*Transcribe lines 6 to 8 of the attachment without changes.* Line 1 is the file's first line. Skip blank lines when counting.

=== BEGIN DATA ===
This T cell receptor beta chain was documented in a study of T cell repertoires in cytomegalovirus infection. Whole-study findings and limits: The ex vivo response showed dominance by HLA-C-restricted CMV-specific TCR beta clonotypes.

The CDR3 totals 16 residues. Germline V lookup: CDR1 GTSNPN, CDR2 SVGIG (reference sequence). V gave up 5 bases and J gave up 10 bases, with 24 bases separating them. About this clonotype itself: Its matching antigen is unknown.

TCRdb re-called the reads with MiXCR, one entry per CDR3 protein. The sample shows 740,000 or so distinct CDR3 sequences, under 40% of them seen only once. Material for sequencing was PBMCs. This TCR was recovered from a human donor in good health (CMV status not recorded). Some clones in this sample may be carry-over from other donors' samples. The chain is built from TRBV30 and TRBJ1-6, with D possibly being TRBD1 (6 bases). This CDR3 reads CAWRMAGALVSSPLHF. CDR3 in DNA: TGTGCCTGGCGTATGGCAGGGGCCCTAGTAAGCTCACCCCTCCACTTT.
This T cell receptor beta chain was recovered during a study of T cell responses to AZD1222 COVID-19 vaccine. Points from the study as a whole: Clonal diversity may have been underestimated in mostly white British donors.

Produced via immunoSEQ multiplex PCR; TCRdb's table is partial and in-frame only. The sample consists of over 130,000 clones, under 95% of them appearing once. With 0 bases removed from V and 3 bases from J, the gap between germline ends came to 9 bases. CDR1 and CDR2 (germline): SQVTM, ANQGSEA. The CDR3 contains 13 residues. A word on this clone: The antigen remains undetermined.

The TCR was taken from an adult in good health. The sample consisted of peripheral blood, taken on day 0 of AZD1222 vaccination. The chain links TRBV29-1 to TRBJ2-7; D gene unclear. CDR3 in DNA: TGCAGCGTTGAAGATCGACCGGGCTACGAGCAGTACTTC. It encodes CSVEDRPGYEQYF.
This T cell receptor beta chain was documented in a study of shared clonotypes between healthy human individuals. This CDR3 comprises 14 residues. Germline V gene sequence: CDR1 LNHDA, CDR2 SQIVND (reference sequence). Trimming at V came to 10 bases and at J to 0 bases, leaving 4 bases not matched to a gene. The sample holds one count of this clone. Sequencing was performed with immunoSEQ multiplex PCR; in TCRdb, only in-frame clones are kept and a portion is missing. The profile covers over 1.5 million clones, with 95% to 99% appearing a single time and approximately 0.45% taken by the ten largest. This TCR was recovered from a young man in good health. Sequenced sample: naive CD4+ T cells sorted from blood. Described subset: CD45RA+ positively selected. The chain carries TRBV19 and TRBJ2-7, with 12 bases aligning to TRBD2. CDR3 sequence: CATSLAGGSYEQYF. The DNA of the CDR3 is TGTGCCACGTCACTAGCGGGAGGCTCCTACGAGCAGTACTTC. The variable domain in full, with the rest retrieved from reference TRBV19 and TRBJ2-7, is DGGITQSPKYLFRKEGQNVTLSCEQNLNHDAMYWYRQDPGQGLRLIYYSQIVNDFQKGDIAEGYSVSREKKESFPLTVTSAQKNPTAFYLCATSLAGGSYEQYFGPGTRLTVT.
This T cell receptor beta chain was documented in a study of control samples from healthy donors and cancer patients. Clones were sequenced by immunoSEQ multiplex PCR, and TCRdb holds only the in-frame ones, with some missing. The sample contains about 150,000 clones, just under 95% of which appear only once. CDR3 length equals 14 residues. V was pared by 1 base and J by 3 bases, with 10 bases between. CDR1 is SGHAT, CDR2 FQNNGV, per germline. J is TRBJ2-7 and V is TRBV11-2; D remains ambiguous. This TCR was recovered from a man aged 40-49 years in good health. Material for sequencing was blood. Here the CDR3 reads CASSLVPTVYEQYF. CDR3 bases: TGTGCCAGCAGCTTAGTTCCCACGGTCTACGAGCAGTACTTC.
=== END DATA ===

The TCR was taken from an adult in good health. The sample consisted of peripheral blood, taken on day 0 of AZD1222 vaccination. The chain links TRBV29-1 to TRBJ2-7; D gene unclear. CDR3 in DNA: TGCAGCGTTGAAGATCGACCGGGCTACGAGCAGTACTTC. It encodes CSVEDRPGYEQYF.
This T cell receptor beta chain was documented in a study of shared clonotypes between healthy human individuals. This CDR3 comprises 14 residues. Germline V gene sequence: CDR1 LNHDA, CDR2 SQIVND (reference sequence). Trimming at V came to 10 bases and at J to 0 bases, leaving 4 bases not matched to a gene. The sample holds one count of this clone. Sequencing was performed with immunoSEQ multiplex PCR; in TCRdb, only in-frame clones are kept and a portion is missing. The profile covers over 1.5 million clones, with 95% to 99% appearing a single time and approximately 0.45% taken by the ten largest. This TCR was recovered from a young man in good health. Sequenced sample: naive CD4+ T cells sorted from blood. Described subset: CD45RA+ positively selected. The chain carries TRBV19 and TRBJ2-7, with 12 bases aligning to TRBD2. CDR3 sequence: CATSLAGGSYEQYF. The DNA of the CDR3 is TGTGCCACGTCACTAGCGGGAGGCTCCTACGAGCAGTACTTC. The variable domain in full, with the rest retrieved from reference TRBV19 and TRBJ2-7, is DGGITQSPKYLFRKEGQNVTLSCEQNLNHDAMYWYRQDPGQGLRLIYYSQIVNDFQKGDIAEGYSVSREKKESFPLTVTSAQKNPTAFYLCATSLAGGSYEQYFGPGTRLTVT.
This T cell receptor beta chain was documented in a study of control samples from healthy donors and cancer patients. Clones were sequenced by immunoSEQ multiplex PCR, and TCRdb holds only the in-frame ones, with some missing. The sample contains about 150,000 clones, just under 95% of which appear only once. CDR3 length equals 14 residues. V was pared by 1 base and J by 3 bases, with 10 bases between. CDR1 is SGHAT, CDR2 FQNNGV, per germline. J is TRBJ2-7 and V is TRBV11-2; D remains ambiguous. This TCR was recovered from a man aged 40-49 years in good health. Material for sequencing was blood. Here the CDR3 reads CASSLVPTVYEQYF. CDR3 bases: TGTGCCAGCAGCTTAGTTCCCACGGTCTACGAGCAGTACTTC.